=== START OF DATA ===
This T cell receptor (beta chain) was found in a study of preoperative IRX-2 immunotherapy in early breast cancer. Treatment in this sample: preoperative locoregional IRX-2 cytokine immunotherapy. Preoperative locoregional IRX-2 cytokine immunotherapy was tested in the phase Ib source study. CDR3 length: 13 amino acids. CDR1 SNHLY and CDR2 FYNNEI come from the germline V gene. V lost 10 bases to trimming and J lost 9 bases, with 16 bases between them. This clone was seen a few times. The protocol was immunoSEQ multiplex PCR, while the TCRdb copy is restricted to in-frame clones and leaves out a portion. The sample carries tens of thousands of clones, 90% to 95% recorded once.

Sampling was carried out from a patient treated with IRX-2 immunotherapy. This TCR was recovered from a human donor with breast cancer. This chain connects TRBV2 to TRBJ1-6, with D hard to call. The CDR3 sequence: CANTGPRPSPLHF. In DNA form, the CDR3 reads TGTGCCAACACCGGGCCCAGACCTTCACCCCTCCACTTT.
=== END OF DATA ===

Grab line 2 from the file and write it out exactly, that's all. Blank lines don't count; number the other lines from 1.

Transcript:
Sampling was carried out from a patient treated with IRX-2 immunotherapy. This TCR was recovered from a human donor with breast cancer. This chain connects TRBV2 to TRBJ1-6, with D hard to call. The CDR3 sequence: CANTGPRPSPLHF. In DNA form, the CDR3 reads TGTGCCAACACCGGGCCCAGACCTTCACCCCTCCACTTT.